The Highland Folk Museum is located in the heartland of shinty (camanachd in Gaelic), roughly halfway between the famous clubs, and rivals – Kingussie and Newtonmore. The sport is a firm fixture of community life in Badenoch, past and present, and the museum holds a number of objects and archival material that tell the story of shinty.
The museum has been awarded funding from Museums Galleries Scotland (MGS) to research and develop its shinty collections. The funding has allowed a member of staff to be employed on an 18 month contract, until early 2021.
Helen Pickles has been taken on as Project Officer for the Shinty Memories and Material Culture project. She’ll be researching, documenting and digitising the shinty collections, and therefore making them a much more useful resource. You might remember Helen from her previous role working at the Museum on the vernacular organics collection from 2017-18 Baskets, Bobbins and Barvas Ware
We’re delighted to have her back to reveal what’s in store, and to build up those links to the local community through the power of shinty.
The project is running in partnership with Badenoch Shinty Memories, a local community group who use shinty photographs and artefacts as a reminiscence tool to connect with local people, including those who are living with dementia or other mental health issues, and those suffering from loneliness or isolation. Forgotten memories and new conversations can be sparked off by sharing a passion for the sport, and we’re looking forward to seeing what can be achieved by the two organisations working together throughout this project.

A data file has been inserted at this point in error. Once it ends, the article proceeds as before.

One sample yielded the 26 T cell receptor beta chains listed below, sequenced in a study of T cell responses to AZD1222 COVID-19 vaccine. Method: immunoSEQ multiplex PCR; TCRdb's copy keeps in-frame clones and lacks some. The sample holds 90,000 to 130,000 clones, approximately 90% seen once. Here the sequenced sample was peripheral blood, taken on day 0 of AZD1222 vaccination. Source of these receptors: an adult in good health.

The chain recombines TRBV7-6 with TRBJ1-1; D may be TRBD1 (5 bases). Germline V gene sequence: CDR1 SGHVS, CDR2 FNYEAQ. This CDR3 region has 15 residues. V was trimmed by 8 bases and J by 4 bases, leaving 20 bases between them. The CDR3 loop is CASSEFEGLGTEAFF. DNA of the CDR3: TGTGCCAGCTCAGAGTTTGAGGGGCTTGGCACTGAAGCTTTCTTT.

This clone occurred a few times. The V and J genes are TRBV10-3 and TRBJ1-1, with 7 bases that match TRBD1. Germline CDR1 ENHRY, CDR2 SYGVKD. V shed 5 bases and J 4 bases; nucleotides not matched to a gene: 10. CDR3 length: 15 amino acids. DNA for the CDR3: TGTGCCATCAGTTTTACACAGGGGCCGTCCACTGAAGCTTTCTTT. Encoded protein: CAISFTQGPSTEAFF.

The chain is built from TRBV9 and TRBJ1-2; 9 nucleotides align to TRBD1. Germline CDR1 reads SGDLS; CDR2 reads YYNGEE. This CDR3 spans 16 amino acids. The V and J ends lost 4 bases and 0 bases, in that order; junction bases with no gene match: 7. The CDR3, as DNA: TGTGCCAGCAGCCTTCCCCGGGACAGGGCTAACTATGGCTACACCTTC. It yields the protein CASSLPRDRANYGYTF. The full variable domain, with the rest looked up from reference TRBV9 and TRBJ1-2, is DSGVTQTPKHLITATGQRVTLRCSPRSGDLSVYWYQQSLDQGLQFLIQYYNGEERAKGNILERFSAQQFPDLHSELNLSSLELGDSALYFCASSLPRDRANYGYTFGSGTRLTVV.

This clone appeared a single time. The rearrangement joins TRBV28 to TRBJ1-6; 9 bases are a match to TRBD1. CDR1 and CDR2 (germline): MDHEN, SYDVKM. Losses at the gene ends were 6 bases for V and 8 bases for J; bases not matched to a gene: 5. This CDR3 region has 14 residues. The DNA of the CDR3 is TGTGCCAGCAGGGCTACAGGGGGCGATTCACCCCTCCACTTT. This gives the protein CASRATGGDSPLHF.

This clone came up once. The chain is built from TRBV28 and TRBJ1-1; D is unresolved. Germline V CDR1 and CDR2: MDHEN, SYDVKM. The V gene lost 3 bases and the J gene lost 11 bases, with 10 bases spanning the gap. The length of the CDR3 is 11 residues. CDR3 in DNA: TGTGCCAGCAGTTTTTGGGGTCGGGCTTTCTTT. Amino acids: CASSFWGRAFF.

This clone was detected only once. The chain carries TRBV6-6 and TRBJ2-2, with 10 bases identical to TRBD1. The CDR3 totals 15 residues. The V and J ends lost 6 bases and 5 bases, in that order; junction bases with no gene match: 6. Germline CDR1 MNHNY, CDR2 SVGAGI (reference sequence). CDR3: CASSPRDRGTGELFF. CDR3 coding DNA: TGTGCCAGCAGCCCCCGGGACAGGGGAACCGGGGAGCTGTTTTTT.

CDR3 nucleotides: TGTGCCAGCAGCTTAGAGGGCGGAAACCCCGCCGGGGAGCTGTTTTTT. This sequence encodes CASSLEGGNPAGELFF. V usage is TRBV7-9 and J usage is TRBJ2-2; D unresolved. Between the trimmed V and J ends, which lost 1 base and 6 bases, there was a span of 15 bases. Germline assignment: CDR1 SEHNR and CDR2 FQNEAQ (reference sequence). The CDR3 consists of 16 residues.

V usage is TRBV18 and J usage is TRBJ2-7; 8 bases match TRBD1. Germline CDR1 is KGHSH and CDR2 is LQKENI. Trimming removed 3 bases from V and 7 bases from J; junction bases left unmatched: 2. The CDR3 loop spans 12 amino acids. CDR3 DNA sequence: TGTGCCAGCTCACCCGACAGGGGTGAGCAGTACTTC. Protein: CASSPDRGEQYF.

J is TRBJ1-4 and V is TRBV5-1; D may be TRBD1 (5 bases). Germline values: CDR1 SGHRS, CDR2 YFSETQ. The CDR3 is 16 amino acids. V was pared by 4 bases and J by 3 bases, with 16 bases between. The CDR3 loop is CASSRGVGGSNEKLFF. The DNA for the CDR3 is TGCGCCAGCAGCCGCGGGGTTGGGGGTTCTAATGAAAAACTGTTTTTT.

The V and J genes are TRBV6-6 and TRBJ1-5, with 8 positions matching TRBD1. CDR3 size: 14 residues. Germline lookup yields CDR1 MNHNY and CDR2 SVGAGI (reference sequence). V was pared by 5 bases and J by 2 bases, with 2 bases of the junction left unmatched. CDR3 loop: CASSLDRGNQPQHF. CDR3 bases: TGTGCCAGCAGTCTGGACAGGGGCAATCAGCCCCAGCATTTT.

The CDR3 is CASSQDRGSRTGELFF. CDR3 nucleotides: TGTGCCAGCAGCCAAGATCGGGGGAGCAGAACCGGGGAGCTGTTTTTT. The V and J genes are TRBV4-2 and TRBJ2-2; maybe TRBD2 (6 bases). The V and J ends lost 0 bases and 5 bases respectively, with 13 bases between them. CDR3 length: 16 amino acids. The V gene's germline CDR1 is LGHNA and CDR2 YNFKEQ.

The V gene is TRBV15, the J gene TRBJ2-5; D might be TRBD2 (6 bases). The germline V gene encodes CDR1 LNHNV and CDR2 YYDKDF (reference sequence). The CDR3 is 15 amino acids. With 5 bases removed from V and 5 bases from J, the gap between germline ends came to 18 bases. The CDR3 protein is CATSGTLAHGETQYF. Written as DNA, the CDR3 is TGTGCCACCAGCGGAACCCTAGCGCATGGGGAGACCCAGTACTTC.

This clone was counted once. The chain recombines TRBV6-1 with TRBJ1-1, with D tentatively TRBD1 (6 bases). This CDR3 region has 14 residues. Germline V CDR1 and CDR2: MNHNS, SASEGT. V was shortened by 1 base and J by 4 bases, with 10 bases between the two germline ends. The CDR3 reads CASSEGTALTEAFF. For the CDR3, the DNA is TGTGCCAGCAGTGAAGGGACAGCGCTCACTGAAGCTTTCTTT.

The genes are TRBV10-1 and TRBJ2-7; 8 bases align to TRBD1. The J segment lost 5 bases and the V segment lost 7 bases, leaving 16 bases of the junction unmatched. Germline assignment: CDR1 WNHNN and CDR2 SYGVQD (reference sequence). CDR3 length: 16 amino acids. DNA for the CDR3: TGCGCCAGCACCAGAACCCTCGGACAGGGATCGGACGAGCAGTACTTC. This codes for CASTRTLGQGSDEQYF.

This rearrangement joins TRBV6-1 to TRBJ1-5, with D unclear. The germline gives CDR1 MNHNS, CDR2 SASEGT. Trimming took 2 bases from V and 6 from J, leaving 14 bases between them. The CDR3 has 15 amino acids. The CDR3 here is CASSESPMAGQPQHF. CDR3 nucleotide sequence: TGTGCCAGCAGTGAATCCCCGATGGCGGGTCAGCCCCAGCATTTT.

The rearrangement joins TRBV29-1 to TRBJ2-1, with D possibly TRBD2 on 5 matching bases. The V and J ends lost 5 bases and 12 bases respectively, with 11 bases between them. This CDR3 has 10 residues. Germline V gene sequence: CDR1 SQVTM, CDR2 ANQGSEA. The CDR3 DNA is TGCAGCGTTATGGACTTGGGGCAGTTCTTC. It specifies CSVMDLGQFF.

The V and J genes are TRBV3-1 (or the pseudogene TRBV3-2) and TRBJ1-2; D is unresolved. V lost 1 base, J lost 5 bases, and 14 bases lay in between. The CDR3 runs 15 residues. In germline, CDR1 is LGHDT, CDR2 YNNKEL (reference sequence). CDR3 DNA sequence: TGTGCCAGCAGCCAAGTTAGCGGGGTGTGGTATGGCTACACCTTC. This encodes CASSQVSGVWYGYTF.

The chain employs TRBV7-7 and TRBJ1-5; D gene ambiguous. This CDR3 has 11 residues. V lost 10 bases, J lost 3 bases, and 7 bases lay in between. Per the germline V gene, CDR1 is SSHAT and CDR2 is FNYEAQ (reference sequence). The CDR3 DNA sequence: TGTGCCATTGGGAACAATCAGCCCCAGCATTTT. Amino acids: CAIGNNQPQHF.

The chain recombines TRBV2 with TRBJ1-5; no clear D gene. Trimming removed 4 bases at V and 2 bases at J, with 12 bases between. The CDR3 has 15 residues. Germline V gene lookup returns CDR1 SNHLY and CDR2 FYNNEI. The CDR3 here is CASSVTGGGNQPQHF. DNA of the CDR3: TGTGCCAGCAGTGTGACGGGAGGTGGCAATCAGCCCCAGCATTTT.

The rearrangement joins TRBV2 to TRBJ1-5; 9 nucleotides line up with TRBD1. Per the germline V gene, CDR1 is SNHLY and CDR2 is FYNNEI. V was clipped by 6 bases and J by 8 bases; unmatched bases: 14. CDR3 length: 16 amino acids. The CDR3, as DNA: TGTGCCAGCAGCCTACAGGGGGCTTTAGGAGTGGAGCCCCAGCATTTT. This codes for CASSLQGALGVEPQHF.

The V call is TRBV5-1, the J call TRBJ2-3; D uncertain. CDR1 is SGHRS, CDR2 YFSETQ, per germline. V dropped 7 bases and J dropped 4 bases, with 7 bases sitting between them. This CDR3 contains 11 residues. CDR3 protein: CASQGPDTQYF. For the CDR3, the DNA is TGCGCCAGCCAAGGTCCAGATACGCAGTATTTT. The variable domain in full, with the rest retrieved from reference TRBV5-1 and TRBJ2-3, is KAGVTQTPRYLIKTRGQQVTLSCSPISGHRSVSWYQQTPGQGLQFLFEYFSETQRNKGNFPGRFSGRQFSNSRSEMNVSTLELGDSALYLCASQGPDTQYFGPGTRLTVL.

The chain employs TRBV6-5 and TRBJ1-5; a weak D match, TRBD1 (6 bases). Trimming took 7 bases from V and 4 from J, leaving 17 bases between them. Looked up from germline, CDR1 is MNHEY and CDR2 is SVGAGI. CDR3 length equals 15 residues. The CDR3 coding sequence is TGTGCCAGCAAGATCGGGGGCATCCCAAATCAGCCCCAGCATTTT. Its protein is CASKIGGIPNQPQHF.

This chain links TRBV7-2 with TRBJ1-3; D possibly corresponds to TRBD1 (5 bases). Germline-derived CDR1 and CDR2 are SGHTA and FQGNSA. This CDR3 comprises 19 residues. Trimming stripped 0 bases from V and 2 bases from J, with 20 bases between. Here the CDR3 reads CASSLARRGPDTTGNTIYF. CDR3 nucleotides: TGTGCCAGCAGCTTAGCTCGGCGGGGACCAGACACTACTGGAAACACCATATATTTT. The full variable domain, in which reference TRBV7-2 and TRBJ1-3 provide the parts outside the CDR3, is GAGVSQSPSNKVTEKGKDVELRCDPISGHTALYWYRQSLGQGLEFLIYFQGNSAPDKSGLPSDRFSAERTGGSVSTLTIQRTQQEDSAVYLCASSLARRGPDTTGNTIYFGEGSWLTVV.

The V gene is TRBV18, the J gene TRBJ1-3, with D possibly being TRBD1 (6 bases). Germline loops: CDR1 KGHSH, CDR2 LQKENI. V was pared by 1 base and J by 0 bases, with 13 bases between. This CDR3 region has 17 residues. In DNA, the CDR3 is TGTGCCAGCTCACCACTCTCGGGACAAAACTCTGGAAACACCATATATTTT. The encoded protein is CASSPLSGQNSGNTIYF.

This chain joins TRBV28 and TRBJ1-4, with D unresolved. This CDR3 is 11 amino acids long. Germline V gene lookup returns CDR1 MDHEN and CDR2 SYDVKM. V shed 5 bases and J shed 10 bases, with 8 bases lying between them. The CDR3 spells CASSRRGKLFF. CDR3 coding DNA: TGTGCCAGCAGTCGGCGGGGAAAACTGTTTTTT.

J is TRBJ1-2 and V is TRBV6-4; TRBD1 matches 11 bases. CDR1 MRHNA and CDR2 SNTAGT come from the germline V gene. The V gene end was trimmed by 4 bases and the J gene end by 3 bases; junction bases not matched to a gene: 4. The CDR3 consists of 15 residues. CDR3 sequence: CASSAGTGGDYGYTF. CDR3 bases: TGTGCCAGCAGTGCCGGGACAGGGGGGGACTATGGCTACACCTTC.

Helen will be keeping you up to date with the camanachd craic throughout the project – check back for regular blog posts.
Blog Post #1 – Shinty and the Highland Folk Museum
This project is being supported by Museums Galleries Scotland and Badenoch Shinty Memories, who receive funding from Life Changes Trust. The Trust is funded by The National Lottery Community Fund.
Find Badenoch Shinty Memories on Facebook here